According to the complaint, a security officer knocked on the door of the suite with police backup out of view and told the occupants that there was a noise complaint and everyone needed to leave. The lawsuit said the guests noted that they hadn’t been given a warning and were willing to turn down the music, and that they were not combative or belligerent during the interaction.
Shortly after, the police officers showed themselves, stepped into the room without any apparent consent or warrant and told everyone to get out, plaintiffs said. Officers also “forcefully grabbed and immediately detained” the two men who had reserved the room and frisked them for weapons, which they did not have.
Police ordered the attendees to line up against the hallway wall, then frisked them all, ran identity checks on them and handcuffed them, the suit said. Of the seven transported to jail, two were arrested for carrying a concealed weapon without a permit, and five were arrested on outstanding traffic warrants.
None were the three alleged gang members who police suspected were at the party and nobody was arrested on suspicion of criminal gang activity.
Police tweeted later that they had broken up a large gang party, arrested “over a dozen documented gang members” and found five guns, although they declined to say in subsequent news stories what gangs the attendees were thought to be affiliated with. Family, friends and employers of the defendants saw news coverage of the incident that named them and showed their booking photos.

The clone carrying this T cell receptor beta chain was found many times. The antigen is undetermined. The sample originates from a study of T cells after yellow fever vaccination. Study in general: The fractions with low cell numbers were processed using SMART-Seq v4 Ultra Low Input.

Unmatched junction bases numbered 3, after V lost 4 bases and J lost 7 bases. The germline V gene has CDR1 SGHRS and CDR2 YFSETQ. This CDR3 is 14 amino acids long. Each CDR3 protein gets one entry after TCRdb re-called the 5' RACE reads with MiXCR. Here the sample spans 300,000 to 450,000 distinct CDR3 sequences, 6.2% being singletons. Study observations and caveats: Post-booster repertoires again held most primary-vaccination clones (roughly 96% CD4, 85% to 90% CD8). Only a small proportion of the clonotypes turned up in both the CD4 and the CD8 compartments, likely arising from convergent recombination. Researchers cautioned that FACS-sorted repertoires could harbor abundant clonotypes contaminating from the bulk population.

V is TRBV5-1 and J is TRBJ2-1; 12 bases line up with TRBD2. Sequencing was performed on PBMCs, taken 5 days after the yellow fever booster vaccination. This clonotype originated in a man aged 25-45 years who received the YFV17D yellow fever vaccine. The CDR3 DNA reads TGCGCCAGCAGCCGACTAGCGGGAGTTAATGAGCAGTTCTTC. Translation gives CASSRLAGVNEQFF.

In Las Vegas Justice Court proceedings in 2019 stemming from one of the arrests, Justice of the Peace Diana Sullivan found that there was “no reasonable suspicion of a crime afoot by any one person and certainly not by each and every one of the guests” and also found that there was “no specific or credible evidence of any specific criminal gang activity.” The case against one of the men charged with carrying a concealed firearm was dismissed after a court found that the only evidence against him — a gun — was found through a warrantless search.
While the initial report found that marijuana smoke was coming from the room, the court determined it was in a private place rather than in public (which would be prohibited by Nevada law), and that even though using cannabis on the property would be a violation of hotel policy, nobody was cited or arrested for smoking marijuana in the hotel.
The lawsuit alleges Metro has a decade-old tactic called the “party crashers protocol” in which it corrals people at parties into a controlled space, then does pat-downs and record checks on all attendees, regardless of whether there is reasonable suspicion that the people have committed any crime. Plaintiffs are asking for a formal renunciation of that technique.
“We filed this case to confront police policies that allow officers to conduct these kinds of indiscriminate and pretextual searches, and we want to make it clear that it is unacceptable to label an entire gathering as a ‘gang party’ just because the party guests are Black,” said ACLU attorney Nikki Levy.